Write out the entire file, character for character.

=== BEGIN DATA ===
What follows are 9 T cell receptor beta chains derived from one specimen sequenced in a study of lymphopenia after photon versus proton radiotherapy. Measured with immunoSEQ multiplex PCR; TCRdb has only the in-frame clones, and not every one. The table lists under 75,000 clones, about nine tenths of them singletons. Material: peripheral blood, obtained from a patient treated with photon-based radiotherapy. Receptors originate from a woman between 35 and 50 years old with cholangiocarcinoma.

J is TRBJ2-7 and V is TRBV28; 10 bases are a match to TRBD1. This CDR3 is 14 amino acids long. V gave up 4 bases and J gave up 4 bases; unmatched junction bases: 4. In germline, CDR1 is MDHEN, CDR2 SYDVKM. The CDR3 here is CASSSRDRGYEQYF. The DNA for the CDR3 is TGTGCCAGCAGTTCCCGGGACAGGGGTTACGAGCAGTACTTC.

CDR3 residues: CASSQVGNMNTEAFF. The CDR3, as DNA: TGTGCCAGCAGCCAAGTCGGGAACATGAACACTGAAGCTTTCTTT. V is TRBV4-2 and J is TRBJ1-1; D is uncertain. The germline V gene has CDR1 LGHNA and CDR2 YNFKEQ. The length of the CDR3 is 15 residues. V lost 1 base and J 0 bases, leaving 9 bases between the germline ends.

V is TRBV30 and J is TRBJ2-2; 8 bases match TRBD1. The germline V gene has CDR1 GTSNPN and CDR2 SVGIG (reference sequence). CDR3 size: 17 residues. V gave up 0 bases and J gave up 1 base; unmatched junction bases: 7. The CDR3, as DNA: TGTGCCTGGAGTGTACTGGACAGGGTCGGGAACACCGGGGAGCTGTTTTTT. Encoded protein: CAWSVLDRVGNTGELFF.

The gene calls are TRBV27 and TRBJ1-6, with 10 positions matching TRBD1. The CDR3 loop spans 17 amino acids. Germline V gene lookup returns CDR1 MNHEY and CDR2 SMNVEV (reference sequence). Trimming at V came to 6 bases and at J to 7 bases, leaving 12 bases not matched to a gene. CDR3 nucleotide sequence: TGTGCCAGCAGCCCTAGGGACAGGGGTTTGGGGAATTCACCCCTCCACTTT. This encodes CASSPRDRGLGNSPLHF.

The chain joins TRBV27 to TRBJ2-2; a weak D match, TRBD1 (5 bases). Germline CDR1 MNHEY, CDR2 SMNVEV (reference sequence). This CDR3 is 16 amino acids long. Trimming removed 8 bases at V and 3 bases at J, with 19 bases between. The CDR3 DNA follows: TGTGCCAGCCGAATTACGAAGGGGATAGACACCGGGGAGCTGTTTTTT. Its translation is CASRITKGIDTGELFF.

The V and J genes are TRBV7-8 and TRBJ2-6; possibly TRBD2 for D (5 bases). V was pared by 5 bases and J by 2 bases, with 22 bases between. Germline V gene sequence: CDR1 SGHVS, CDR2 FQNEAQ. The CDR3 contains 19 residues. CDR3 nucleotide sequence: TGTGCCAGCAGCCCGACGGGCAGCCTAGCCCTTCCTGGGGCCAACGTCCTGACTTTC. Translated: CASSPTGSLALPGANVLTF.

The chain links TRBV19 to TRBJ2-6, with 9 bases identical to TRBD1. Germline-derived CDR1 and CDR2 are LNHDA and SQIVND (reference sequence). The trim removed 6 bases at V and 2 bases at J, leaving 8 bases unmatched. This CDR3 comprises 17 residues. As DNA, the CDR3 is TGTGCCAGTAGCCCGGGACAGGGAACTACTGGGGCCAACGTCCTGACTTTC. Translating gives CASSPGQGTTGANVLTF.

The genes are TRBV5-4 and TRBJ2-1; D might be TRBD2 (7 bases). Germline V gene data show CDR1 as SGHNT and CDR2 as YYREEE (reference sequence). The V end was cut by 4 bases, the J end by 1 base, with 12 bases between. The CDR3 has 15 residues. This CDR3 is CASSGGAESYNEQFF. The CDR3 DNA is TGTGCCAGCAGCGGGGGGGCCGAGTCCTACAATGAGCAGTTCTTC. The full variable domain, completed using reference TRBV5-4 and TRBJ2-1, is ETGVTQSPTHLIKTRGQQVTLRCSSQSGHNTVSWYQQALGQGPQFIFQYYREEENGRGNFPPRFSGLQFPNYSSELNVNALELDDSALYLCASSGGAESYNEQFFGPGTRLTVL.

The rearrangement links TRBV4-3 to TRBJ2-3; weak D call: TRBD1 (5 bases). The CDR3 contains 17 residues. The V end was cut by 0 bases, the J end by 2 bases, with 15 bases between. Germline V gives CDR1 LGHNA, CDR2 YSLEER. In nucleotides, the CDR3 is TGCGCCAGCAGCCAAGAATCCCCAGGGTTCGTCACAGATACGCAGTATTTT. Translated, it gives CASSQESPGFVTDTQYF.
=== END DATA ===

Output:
What follows are 9 T cell receptor beta chains derived from one specimen sequenced in a study of lymphopenia after photon versus proton radiotherapy. Measured with immunoSEQ multiplex PCR; TCRdb has only the in-frame clones, and not every one. The table lists under 75,000 clones, about nine tenths of them singletons. Material: peripheral blood, obtained from a patient treated with photon-based radiotherapy. Receptors originate from a woman between 35 and 50 years old with cholangiocarcinoma.

J is TRBJ2-7 and V is TRBV28; 10 bases are a match to TRBD1. This CDR3 is 14 amino acids long. V gave up 4 bases and J gave up 4 bases; unmatched junction bases: 4. In germline, CDR1 is MDHEN, CDR2 SYDVKM. The CDR3 here is CASSSRDRGYEQYF. The DNA for the CDR3 is TGTGCCAGCAGTTCCCGGGACAGGGGTTACGAGCAGTACTTC.

CDR3 residues: CASSQVGNMNTEAFF. The CDR3, as DNA: TGTGCCAGCAGCCAAGTCGGGAACATGAACACTGAAGCTTTCTTT. V is TRBV4-2 and J is TRBJ1-1; D is uncertain. The germline V gene has CDR1 LGHNA and CDR2 YNFKEQ. The length of the CDR3 is 15 residues. V lost 1 base and J 0 bases, leaving 9 bases between the germline ends.

V is TRBV30 and J is TRBJ2-2; 8 bases match TRBD1. The germline V gene has CDR1 GTSNPN and CDR2 SVGIG (reference sequence). CDR3 size: 17 residues. V gave up 0 bases and J gave up 1 base; unmatched junction bases: 7. The CDR3, as DNA: TGTGCCTGGAGTGTACTGGACAGGGTCGGGAACACCGGGGAGCTGTTTTTT. Encoded protein: CAWSVLDRVGNTGELFF.

The gene calls are TRBV27 and TRBJ1-6, with 10 positions matching TRBD1. The CDR3 loop spans 17 amino acids. Germline V gene lookup returns CDR1 MNHEY and CDR2 SMNVEV (reference sequence). Trimming at V came to 6 bases and at J to 7 bases, leaving 12 bases not matched to a gene. CDR3 nucleotide sequence: TGTGCCAGCAGCCCTAGGGACAGGGGTTTGGGGAATTCACCCCTCCACTTT. This encodes CASSPRDRGLGNSPLHF.

The chain joins TRBV27 to TRBJ2-2; a weak D match, TRBD1 (5 bases). Germline CDR1 MNHEY, CDR2 SMNVEV (reference sequence). This CDR3 is 16 amino acids long. Trimming removed 8 bases at V and 3 bases at J, with 19 bases between. The CDR3 DNA follows: TGTGCCAGCCGAATTACGAAGGGGATAGACACCGGGGAGCTGTTTTTT. Its translation is CASRITKGIDTGELFF.

The V and J genes are TRBV7-8 and TRBJ2-6; possibly TRBD2 for D (5 bases). V was pared by 5 bases and J by 2 bases, with 22 bases between. Germline V gene sequence: CDR1 SGHVS, CDR2 FQNEAQ. The CDR3 contains 19 residues. CDR3 nucleotide sequence: TGTGCCAGCAGCCCGACGGGCAGCCTAGCCCTTCCTGGGGCCAACGTCCTGACTTTC. Translated: CASSPTGSLALPGANVLTF.

The chain links TRBV19 to TRBJ2-6, with 9 bases identical to TRBD1. Germline-derived CDR1 and CDR2 are LNHDA and SQIVND (reference sequence). The trim removed 6 bases at V and 2 bases at J, leaving 8 bases unmatched. This CDR3 comprises 17 residues. As DNA, the CDR3 is TGTGCCAGTAGCCCGGGACAGGGAACTACTGGGGCCAACGTCCTGACTTTC. Translating gives CASSPGQGTTGANVLTF.

The genes are TRBV5-4 and TRBJ2-1; D might be TRBD2 (7 bases). Germline V gene data show CDR1 as SGHNT and CDR2 as YYREEE (reference sequence). The V end was cut by 4 bases, the J end by 1 base, with 12 bases between. The CDR3 has 15 residues. This CDR3 is CASSGGAESYNEQFF. The CDR3 DNA is TGTGCCAGCAGCGGGGGGGCCGAGTCCTACAATGAGCAGTTCTTC. The full variable domain, completed using reference TRBV5-4 and TRBJ2-1, is ETGVTQSPTHLIKTRGQQVTLRCSSQSGHNTVSWYQQALGQGPQFIFQYYREEENGRGNFPPRFSGLQFPNYSSELNVNALELDDSALYLCASSGGAESYNEQFFGPGTRLTVL.

The rearrangement links TRBV4-3 to TRBJ2-3; weak D call: TRBD1 (5 bases). The CDR3 contains 17 residues. The V end was cut by 0 bases, the J end by 2 bases, with 15 bases between. Germline V gives CDR1 LGHNA, CDR2 YSLEER. In nucleotides, the CDR3 is TGCGCCAGCAGCCAAGAATCCCCAGGGTTCGTCACAGATACGCAGTATTTT. Translated, it gives CASSQESPGFVTDTQYF.